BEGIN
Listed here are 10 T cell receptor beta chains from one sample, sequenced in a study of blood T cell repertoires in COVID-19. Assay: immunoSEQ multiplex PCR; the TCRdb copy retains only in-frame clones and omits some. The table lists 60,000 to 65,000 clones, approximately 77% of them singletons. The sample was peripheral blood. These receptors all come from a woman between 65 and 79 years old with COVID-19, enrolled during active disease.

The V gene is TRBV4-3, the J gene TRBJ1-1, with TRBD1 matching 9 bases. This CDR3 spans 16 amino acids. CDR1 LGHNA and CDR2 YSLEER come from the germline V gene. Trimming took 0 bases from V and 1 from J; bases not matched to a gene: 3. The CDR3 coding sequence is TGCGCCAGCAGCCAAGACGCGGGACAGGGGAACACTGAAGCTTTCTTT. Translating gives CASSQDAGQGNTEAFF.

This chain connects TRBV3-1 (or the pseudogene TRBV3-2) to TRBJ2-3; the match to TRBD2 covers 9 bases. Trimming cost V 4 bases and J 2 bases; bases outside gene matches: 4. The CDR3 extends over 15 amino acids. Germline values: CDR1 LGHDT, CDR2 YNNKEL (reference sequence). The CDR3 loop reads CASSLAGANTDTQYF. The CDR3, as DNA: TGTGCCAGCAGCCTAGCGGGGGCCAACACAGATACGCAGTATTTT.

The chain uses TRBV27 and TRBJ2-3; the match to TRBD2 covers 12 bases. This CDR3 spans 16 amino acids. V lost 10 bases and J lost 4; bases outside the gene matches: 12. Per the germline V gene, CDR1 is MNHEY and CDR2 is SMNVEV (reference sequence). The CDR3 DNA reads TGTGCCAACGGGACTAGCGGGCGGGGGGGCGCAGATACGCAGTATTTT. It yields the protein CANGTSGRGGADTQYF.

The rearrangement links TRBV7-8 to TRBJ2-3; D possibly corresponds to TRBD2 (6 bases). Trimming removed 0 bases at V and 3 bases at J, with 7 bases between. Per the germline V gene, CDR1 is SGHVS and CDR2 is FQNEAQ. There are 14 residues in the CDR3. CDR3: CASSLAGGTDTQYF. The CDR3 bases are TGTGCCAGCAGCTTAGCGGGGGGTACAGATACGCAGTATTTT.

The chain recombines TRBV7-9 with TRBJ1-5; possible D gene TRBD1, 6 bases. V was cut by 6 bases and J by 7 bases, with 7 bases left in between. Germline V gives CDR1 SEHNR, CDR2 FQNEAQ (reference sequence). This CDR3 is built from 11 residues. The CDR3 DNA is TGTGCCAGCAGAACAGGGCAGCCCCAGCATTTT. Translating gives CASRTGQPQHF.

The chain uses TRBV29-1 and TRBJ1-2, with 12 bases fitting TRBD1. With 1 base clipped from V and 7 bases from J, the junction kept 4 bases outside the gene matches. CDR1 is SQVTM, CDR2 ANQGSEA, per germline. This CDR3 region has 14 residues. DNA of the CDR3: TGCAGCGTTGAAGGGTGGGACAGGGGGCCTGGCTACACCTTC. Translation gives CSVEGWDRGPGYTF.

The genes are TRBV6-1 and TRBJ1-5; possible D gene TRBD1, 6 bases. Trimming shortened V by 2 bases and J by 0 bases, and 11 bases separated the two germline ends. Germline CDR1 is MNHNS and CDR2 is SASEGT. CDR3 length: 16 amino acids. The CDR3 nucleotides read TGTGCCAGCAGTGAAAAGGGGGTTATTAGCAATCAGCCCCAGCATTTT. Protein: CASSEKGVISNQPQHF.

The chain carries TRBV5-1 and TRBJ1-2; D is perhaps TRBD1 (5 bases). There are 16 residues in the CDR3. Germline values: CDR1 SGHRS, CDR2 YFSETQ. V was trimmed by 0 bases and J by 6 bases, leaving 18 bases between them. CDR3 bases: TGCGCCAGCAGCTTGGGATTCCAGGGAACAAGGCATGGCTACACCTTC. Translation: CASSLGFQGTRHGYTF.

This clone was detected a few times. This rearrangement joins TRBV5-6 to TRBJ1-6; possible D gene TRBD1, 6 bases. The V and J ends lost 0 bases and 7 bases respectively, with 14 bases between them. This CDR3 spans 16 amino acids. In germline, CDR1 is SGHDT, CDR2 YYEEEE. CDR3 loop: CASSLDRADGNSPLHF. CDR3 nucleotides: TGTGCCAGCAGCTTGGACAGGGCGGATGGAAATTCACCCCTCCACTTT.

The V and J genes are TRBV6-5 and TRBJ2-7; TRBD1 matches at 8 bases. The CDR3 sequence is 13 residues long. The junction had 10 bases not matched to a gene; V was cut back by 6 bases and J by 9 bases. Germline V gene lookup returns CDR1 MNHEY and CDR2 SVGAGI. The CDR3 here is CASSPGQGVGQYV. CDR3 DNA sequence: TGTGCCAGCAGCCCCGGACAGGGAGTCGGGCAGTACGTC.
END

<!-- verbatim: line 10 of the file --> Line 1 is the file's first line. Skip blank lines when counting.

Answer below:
This clone was detected a few times. This rearrangement joins TRBV5-6 to TRBJ1-6; possible D gene TRBD1, 6 bases. The V and J ends lost 0 bases and 7 bases respectively, with 14 bases between them. This CDR3 spans 16 amino acids. In germline, CDR1 is SGHDT, CDR2 YYEEEE. CDR3 loop: CASSLDRADGNSPLHF. CDR3 nucleotides: TGTGCCAGCAGCTTGGACAGGGCGGATGGAAATTCACCCCTCCACTTT.